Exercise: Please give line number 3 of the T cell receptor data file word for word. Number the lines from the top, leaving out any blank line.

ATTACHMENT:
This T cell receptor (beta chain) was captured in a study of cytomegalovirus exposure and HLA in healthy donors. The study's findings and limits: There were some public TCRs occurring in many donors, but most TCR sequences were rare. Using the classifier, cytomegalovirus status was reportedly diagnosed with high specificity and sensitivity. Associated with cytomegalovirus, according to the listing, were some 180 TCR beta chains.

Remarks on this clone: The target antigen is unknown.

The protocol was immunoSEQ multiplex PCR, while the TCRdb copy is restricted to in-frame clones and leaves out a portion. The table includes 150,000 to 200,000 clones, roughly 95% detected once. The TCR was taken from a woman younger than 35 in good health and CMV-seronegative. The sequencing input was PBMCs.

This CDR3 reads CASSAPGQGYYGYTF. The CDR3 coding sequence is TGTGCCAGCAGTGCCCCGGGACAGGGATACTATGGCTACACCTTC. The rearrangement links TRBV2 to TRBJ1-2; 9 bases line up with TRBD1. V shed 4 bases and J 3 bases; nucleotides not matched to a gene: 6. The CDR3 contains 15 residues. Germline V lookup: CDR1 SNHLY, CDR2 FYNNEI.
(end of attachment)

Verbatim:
The protocol was immunoSEQ multiplex PCR, while the TCRdb copy is restricted to in-frame clones and leaves out a portion. The table includes 150,000 to 200,000 clones, roughly 95% detected once. The TCR was taken from a woman younger than 35 in good health and CMV-seronegative. The sequencing input was PBMCs.